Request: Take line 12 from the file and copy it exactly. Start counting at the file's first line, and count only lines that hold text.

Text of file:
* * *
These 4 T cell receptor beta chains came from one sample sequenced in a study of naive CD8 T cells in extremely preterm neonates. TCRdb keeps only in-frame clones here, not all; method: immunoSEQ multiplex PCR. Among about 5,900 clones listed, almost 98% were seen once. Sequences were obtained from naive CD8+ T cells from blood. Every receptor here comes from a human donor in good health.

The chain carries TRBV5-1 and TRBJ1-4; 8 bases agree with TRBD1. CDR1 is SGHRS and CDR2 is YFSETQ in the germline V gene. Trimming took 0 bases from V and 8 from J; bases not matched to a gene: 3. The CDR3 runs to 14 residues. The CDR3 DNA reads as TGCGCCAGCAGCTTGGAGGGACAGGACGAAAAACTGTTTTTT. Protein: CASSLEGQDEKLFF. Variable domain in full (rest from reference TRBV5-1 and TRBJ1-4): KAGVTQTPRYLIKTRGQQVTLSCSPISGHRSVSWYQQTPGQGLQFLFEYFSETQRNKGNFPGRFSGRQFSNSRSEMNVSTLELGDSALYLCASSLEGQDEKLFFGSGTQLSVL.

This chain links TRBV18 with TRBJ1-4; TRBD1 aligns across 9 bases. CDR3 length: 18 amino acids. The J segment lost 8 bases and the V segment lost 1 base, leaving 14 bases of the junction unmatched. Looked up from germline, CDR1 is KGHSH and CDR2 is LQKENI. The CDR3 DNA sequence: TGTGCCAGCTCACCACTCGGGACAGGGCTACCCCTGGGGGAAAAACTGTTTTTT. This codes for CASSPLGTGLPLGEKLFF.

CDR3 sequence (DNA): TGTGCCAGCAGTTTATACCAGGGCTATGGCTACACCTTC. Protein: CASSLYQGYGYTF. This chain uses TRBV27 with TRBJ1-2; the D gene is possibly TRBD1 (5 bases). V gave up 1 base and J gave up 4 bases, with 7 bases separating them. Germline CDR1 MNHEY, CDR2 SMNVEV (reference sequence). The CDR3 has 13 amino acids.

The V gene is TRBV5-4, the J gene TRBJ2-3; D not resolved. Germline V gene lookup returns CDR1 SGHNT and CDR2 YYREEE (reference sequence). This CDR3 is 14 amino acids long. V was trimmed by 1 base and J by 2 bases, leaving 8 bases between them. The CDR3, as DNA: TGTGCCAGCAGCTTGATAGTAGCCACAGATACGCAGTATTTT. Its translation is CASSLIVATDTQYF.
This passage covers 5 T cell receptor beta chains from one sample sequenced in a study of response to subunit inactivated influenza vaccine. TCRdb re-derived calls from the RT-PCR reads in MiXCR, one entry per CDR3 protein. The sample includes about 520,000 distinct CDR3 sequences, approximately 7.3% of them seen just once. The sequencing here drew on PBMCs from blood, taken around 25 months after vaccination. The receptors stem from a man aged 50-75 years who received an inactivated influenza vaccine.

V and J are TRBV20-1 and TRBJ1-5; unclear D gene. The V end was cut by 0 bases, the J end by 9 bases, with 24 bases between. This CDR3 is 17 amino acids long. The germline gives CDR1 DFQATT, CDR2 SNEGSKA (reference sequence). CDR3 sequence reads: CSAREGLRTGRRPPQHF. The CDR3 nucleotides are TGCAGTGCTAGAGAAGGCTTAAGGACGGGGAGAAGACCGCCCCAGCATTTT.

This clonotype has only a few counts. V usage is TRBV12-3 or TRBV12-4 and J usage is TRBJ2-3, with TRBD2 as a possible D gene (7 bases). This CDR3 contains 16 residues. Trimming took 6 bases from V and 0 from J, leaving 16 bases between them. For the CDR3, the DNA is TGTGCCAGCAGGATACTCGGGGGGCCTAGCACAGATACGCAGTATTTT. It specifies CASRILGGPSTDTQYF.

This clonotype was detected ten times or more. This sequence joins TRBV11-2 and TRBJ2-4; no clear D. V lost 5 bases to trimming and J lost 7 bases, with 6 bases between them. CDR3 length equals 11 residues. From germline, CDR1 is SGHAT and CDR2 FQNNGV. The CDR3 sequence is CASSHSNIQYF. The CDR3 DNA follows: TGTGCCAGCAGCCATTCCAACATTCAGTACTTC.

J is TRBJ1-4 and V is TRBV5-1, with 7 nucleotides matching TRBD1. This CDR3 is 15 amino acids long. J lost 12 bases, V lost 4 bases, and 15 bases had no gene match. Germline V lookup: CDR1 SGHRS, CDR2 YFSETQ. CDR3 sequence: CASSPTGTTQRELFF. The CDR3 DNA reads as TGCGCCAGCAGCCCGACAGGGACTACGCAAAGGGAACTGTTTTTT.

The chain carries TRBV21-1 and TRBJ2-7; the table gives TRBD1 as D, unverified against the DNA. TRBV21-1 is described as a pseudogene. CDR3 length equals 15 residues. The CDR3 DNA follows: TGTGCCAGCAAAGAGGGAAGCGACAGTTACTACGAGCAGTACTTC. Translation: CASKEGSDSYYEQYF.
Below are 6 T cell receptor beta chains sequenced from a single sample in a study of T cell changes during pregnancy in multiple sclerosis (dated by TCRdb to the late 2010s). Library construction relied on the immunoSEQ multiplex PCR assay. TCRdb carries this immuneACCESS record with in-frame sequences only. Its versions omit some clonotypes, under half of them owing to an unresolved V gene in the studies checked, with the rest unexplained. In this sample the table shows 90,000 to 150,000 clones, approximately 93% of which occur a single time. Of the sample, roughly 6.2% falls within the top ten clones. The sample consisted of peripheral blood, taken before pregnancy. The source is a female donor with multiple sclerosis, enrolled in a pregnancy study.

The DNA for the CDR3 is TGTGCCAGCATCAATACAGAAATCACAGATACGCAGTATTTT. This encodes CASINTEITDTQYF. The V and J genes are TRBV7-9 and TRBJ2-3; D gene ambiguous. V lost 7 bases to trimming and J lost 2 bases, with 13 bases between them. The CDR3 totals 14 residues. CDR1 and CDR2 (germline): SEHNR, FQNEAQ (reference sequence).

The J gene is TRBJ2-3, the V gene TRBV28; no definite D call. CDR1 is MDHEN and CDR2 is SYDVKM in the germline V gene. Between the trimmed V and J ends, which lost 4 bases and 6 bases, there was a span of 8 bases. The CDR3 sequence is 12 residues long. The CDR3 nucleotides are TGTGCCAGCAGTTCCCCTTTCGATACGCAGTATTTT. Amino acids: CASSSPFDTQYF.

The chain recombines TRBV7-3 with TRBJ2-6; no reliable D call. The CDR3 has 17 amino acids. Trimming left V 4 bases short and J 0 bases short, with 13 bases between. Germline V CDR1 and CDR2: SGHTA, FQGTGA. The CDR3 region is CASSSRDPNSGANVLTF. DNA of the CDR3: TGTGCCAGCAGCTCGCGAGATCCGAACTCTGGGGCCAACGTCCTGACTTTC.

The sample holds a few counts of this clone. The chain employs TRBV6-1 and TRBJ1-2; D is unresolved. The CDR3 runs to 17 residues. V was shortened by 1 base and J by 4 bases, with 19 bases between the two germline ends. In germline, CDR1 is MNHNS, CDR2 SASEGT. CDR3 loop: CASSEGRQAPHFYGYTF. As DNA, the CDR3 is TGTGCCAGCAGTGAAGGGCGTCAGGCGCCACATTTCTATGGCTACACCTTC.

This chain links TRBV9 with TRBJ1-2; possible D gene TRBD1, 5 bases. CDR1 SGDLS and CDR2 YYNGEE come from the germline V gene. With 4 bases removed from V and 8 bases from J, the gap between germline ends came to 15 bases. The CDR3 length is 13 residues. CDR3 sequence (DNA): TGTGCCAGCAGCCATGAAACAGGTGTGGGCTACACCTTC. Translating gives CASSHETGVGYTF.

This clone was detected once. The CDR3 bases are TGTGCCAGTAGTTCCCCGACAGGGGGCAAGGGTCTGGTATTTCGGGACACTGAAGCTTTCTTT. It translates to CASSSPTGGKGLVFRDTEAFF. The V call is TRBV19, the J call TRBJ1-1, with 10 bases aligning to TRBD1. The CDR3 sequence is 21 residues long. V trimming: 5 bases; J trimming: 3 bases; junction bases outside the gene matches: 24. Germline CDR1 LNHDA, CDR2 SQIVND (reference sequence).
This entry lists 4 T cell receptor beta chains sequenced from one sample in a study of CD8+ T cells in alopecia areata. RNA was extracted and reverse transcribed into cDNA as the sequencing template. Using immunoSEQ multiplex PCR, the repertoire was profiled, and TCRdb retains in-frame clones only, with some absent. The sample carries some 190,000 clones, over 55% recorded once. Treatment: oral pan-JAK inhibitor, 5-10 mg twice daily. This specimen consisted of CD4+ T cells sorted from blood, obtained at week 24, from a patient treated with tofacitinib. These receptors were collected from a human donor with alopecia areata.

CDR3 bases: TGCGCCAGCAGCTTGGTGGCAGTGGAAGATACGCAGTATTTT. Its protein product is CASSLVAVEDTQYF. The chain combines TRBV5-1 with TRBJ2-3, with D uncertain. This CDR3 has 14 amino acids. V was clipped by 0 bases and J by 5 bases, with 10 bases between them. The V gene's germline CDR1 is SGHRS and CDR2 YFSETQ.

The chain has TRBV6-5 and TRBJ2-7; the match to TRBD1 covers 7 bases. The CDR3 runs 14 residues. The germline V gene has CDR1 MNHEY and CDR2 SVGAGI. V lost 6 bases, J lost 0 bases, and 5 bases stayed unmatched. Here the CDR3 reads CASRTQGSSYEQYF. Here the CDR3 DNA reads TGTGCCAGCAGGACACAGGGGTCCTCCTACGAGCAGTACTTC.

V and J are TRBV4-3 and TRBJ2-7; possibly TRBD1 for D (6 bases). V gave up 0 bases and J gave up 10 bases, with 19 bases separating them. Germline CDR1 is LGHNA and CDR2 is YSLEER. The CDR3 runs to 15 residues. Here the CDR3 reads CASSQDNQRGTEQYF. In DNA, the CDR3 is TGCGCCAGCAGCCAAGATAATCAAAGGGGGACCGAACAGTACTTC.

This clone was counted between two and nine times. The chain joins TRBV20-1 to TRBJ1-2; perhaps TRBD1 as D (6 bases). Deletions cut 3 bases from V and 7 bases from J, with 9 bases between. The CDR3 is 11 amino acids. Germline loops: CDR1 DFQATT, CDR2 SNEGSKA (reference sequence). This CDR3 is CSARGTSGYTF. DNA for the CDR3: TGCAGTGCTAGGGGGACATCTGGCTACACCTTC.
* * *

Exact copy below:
Below are 6 T cell receptor beta chains sequenced from a single sample in a study of T cell changes during pregnancy in multiple sclerosis (dated by TCRdb to the late 2010s). Library construction relied on the immunoSEQ multiplex PCR assay. TCRdb carries this immuneACCESS record with in-frame sequences only. Its versions omit some clonotypes, under half of them owing to an unresolved V gene in the studies checked, with the rest unexplained. In this sample the table shows 90,000 to 150,000 clones, approximately 93% of which occur a single time. Of the sample, roughly 6.2% falls within the top ten clones. The sample consisted of peripheral blood, taken before pregnancy. The source is a female donor with multiple sclerosis, enrolled in a pregnancy study.